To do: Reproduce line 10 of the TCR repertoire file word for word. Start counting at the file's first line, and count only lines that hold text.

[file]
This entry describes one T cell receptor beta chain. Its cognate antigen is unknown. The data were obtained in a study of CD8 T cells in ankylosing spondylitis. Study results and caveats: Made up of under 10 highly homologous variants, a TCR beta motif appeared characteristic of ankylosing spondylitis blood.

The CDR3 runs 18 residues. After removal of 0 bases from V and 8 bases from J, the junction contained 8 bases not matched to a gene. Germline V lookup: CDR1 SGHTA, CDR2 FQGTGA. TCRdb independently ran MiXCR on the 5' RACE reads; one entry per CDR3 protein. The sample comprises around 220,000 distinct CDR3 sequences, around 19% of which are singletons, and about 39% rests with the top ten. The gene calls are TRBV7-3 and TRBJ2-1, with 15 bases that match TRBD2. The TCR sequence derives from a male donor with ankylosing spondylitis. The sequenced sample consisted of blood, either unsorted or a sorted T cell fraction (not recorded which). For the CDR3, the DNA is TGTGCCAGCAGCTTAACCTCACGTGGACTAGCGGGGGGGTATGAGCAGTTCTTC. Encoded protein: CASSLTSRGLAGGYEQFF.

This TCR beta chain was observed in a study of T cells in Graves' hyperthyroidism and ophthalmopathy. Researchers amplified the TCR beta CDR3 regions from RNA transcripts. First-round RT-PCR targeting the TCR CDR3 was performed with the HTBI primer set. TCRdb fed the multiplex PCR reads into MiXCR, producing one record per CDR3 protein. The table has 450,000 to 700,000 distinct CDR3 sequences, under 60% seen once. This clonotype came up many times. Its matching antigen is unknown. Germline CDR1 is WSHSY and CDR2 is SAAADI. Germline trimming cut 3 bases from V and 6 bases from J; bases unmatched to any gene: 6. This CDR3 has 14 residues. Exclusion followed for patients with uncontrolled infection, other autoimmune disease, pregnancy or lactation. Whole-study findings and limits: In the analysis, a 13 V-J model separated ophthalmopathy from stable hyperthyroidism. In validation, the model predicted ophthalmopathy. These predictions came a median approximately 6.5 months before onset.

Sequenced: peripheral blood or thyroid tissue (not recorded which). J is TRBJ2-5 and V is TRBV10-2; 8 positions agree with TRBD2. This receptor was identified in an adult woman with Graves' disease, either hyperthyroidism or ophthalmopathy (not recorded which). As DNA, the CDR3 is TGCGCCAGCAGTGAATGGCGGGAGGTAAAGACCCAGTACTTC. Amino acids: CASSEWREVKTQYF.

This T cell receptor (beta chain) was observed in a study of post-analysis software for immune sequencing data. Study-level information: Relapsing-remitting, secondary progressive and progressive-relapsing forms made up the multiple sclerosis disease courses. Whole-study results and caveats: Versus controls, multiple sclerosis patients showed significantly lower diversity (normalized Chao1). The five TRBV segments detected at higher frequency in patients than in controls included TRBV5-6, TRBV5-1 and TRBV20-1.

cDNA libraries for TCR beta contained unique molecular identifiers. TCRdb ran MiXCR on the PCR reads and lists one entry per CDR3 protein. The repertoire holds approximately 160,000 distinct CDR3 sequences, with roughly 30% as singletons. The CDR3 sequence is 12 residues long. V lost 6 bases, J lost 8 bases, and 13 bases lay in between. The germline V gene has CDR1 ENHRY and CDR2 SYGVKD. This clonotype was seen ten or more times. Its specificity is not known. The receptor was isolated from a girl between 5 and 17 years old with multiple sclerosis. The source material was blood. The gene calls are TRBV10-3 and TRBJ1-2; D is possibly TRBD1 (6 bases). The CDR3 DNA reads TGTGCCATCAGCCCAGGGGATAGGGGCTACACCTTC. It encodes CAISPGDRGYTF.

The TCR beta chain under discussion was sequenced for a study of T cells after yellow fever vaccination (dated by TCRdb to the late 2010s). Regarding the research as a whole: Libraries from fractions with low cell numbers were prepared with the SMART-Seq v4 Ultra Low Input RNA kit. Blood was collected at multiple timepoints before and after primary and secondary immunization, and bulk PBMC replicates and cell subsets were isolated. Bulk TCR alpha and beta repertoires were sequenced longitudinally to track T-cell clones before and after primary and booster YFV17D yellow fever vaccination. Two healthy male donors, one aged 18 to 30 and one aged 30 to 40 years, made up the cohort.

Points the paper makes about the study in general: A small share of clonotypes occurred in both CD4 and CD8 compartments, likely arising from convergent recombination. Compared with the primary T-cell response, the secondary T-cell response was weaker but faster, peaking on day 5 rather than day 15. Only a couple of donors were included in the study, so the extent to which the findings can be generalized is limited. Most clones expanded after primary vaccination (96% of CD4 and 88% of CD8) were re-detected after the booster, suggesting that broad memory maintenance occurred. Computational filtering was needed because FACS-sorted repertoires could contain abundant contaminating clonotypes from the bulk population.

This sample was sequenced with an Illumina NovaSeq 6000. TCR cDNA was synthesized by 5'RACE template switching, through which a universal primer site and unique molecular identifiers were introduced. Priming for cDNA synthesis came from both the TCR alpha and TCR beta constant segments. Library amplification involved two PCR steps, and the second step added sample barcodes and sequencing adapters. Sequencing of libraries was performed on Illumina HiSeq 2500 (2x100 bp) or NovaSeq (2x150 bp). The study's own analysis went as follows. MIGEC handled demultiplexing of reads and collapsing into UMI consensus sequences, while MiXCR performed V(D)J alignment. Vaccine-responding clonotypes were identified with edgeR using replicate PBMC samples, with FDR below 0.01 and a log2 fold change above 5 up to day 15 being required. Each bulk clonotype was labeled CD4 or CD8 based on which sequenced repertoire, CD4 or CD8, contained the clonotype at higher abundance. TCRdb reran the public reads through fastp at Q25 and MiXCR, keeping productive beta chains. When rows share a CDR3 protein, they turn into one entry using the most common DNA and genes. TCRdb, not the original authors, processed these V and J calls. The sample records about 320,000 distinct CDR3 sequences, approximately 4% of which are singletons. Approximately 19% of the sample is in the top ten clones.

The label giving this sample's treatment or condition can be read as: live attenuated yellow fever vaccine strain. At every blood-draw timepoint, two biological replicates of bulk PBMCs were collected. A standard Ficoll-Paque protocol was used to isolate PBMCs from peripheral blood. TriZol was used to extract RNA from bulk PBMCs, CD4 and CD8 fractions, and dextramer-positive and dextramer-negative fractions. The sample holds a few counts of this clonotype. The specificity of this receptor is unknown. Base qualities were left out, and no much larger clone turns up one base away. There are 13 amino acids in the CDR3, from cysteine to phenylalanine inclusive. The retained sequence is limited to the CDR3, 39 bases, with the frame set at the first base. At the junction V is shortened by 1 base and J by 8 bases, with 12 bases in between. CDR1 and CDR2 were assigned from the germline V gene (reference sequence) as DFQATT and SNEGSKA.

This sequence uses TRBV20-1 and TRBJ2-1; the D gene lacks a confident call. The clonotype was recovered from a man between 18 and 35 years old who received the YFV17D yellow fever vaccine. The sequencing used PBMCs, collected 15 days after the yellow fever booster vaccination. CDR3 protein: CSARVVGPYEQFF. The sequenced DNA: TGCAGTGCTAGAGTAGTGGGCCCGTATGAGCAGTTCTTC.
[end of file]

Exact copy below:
The label giving this sample's treatment or condition can be read as: live attenuated yellow fever vaccine strain. At every blood-draw timepoint, two biological replicates of bulk PBMCs were collected. A standard Ficoll-Paque protocol was used to isolate PBMCs from peripheral blood. TriZol was used to extract RNA from bulk PBMCs, CD4 and CD8 fractions, and dextramer-positive and dextramer-negative fractions. The sample holds a few counts of this clonotype. The specificity of this receptor is unknown. Base qualities were left out, and no much larger clone turns up one base away. There are 13 amino acids in the CDR3, from cysteine to phenylalanine inclusive. The retained sequence is limited to the CDR3, 39 bases, with the frame set at the first base. At the junction V is shortened by 1 base and J by 8 bases, with 12 bases in between. CDR1 and CDR2 were assigned from the germline V gene (reference sequence) as DFQATT and SNEGSKA.